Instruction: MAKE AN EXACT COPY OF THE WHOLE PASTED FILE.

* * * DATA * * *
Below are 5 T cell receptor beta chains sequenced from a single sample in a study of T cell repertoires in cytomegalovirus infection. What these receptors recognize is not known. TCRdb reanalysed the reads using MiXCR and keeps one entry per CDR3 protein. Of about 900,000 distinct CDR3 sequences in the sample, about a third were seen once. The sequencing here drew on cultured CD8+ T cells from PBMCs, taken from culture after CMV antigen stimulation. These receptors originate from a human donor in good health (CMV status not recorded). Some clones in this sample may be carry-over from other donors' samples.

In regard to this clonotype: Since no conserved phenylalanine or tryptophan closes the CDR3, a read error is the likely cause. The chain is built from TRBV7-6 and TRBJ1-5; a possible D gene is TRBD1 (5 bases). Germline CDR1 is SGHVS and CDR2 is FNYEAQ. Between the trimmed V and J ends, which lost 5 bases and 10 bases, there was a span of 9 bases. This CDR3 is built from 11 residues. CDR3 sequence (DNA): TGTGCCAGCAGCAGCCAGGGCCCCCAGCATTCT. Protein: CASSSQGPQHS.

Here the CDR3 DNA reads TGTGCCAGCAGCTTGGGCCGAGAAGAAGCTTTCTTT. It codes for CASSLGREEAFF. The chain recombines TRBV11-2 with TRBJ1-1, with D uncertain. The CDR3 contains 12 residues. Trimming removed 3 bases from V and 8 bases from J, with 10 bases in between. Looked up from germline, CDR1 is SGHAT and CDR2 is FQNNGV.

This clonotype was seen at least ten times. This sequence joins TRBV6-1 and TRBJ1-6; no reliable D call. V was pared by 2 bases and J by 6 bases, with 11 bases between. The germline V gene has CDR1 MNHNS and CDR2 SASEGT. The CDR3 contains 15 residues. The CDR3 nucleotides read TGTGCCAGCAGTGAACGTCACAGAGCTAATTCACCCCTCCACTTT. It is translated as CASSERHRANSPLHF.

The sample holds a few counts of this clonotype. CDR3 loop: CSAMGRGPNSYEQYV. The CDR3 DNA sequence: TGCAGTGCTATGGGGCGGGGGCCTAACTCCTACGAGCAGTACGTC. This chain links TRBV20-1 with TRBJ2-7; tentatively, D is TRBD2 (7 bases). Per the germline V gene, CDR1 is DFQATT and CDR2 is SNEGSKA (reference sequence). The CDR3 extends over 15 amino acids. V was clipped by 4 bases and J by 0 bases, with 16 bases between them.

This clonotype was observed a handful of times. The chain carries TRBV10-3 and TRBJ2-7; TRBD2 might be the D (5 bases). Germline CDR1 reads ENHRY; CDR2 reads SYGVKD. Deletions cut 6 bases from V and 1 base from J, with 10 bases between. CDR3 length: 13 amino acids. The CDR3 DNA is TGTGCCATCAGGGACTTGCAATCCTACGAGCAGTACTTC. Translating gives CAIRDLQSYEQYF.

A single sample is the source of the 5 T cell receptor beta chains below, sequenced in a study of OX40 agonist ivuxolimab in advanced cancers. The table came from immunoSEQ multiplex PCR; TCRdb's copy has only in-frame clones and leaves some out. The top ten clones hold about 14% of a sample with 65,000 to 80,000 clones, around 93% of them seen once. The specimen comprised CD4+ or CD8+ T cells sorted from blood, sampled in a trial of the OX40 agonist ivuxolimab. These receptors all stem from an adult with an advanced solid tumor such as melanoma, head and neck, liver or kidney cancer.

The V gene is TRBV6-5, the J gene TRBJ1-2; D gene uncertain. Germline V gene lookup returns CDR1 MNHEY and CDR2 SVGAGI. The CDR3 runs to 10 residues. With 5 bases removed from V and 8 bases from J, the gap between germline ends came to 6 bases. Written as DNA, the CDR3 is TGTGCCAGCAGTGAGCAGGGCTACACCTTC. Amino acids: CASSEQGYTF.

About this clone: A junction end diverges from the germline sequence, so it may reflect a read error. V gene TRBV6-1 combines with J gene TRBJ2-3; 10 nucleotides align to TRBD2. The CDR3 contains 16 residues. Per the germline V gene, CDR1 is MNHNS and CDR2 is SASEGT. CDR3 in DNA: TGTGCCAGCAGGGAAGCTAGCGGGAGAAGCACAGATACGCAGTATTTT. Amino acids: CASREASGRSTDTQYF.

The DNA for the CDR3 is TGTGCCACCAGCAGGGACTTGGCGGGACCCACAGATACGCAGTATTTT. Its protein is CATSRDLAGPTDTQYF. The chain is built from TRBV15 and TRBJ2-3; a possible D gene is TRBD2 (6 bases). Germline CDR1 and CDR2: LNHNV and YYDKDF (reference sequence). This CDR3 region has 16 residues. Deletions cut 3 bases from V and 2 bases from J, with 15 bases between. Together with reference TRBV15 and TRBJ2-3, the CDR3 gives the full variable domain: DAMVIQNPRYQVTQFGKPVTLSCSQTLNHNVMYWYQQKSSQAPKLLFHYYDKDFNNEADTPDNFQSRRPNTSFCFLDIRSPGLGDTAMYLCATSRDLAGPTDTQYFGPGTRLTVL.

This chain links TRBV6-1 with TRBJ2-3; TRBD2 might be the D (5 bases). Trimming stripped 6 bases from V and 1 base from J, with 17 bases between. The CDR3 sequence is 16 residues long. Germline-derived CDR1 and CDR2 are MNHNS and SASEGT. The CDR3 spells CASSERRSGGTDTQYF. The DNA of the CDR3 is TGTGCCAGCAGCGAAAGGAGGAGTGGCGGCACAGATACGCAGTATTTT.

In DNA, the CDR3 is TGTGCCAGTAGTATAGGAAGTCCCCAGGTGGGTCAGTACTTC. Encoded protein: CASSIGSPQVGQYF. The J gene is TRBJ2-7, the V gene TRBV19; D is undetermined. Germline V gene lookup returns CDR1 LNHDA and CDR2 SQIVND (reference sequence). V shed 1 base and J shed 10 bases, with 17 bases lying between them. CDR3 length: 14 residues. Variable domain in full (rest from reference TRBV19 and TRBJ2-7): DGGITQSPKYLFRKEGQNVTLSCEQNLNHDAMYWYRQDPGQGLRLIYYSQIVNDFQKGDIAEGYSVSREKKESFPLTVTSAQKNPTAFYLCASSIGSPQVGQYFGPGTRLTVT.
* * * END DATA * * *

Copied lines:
Below are 5 T cell receptor beta chains sequenced from a single sample in a study of T cell repertoires in cytomegalovirus infection. What these receptors recognize is not known. TCRdb reanalysed the reads using MiXCR and keeps one entry per CDR3 protein. Of about 900,000 distinct CDR3 sequences in the sample, about a third were seen once. The sequencing here drew on cultured CD8+ T cells from PBMCs, taken from culture after CMV antigen stimulation. These receptors originate from a human donor in good health (CMV status not recorded). Some clones in this sample may be carry-over from other donors' samples.

In regard to this clonotype: Since no conserved phenylalanine or tryptophan closes the CDR3, a read error is the likely cause. The chain is built from TRBV7-6 and TRBJ1-5; a possible D gene is TRBD1 (5 bases). Germline CDR1 is SGHVS and CDR2 is FNYEAQ. Between the trimmed V and J ends, which lost 5 bases and 10 bases, there was a span of 9 bases. This CDR3 is built from 11 residues. CDR3 sequence (DNA): TGTGCCAGCAGCAGCCAGGGCCCCCAGCATTCT. Protein: CASSSQGPQHS.

Here the CDR3 DNA reads TGTGCCAGCAGCTTGGGCCGAGAAGAAGCTTTCTTT. It codes for CASSLGREEAFF. The chain recombines TRBV11-2 with TRBJ1-1, with D uncertain. The CDR3 contains 12 residues. Trimming removed 3 bases from V and 8 bases from J, with 10 bases in between. Looked up from germline, CDR1 is SGHAT and CDR2 is FQNNGV.

This clonotype was seen at least ten times. This sequence joins TRBV6-1 and TRBJ1-6; no reliable D call. V was pared by 2 bases and J by 6 bases, with 11 bases between. The germline V gene has CDR1 MNHNS and CDR2 SASEGT. The CDR3 contains 15 residues. The CDR3 nucleotides read TGTGCCAGCAGTGAACGTCACAGAGCTAATTCACCCCTCCACTTT. It is translated as CASSERHRANSPLHF.

The sample holds a few counts of this clonotype. CDR3 loop: CSAMGRGPNSYEQYV. The CDR3 DNA sequence: TGCAGTGCTATGGGGCGGGGGCCTAACTCCTACGAGCAGTACGTC. This chain links TRBV20-1 with TRBJ2-7; tentatively, D is TRBD2 (7 bases). Per the germline V gene, CDR1 is DFQATT and CDR2 is SNEGSKA (reference sequence). The CDR3 extends over 15 amino acids. V was clipped by 4 bases and J by 0 bases, with 16 bases between them.

This clonotype was observed a handful of times. The chain carries TRBV10-3 and TRBJ2-7; TRBD2 might be the D (5 bases). Germline CDR1 reads ENHRY; CDR2 reads SYGVKD. Deletions cut 6 bases from V and 1 base from J, with 10 bases between. CDR3 length: 13 amino acids. The CDR3 DNA is TGTGCCATCAGGGACTTGCAATCCTACGAGCAGTACTTC. Translating gives CAIRDLQSYEQYF.

A single sample is the source of the 5 T cell receptor beta chains below, sequenced in a study of OX40 agonist ivuxolimab in advanced cancers. The table came from immunoSEQ multiplex PCR; TCRdb's copy has only in-frame clones and leaves some out. The top ten clones hold about 14% of a sample with 65,000 to 80,000 clones, around 93% of them seen once. The specimen comprised CD4+ or CD8+ T cells sorted from blood, sampled in a trial of the OX40 agonist ivuxolimab. These receptors all stem from an adult with an advanced solid tumor such as melanoma, head and neck, liver or kidney cancer.

The V gene is TRBV6-5, the J gene TRBJ1-2; D gene uncertain. Germline V gene lookup returns CDR1 MNHEY and CDR2 SVGAGI. The CDR3 runs to 10 residues. With 5 bases removed from V and 8 bases from J, the gap between germline ends came to 6 bases. Written as DNA, the CDR3 is TGTGCCAGCAGTGAGCAGGGCTACACCTTC. Amino acids: CASSEQGYTF.

About this clone: A junction end diverges from the germline sequence, so it may reflect a read error. V gene TRBV6-1 combines with J gene TRBJ2-3; 10 nucleotides align to TRBD2. The CDR3 contains 16 residues. Per the germline V gene, CDR1 is MNHNS and CDR2 is SASEGT. CDR3 in DNA: TGTGCCAGCAGGGAAGCTAGCGGGAGAAGCACAGATACGCAGTATTTT. Amino acids: CASREASGRSTDTQYF.

The DNA for the CDR3 is TGTGCCACCAGCAGGGACTTGGCGGGACCCACAGATACGCAGTATTTT. Its protein is CATSRDLAGPTDTQYF. The chain is built from TRBV15 and TRBJ2-3; a possible D gene is TRBD2 (6 bases). Germline CDR1 and CDR2: LNHNV and YYDKDF (reference sequence). This CDR3 region has 16 residues. Deletions cut 3 bases from V and 2 bases from J, with 15 bases between. Together with reference TRBV15 and TRBJ2-3, the CDR3 gives the full variable domain: DAMVIQNPRYQVTQFGKPVTLSCSQTLNHNVMYWYQQKSSQAPKLLFHYYDKDFNNEADTPDNFQSRRPNTSFCFLDIRSPGLGDTAMYLCATSRDLAGPTDTQYFGPGTRLTVL.

This chain links TRBV6-1 with TRBJ2-3; TRBD2 might be the D (5 bases). Trimming stripped 6 bases from V and 1 base from J, with 17 bases between. The CDR3 sequence is 16 residues long. Germline-derived CDR1 and CDR2 are MNHNS and SASEGT. The CDR3 spells CASSERRSGGTDTQYF. The DNA of the CDR3 is TGTGCCAGCAGCGAAAGGAGGAGTGGCGGCACAGATACGCAGTATTTT.

In DNA, the CDR3 is TGTGCCAGTAGTATAGGAAGTCCCCAGGTGGGTCAGTACTTC. Encoded protein: CASSIGSPQVGQYF. The J gene is TRBJ2-7, the V gene TRBV19; D is undetermined. Germline V gene lookup returns CDR1 LNHDA and CDR2 SQIVND (reference sequence). V shed 1 base and J shed 10 bases, with 17 bases lying between them. CDR3 length: 14 residues. Variable domain in full (rest from reference TRBV19 and TRBJ2-7): DGGITQSPKYLFRKEGQNVTLSCEQNLNHDAMYWYRQDPGQGLRLIYYSQIVNDFQKGDIAEGYSVSREKKESFPLTVTSAQKNPTAFYLCASSIGSPQVGQYFGPGTRLTVT.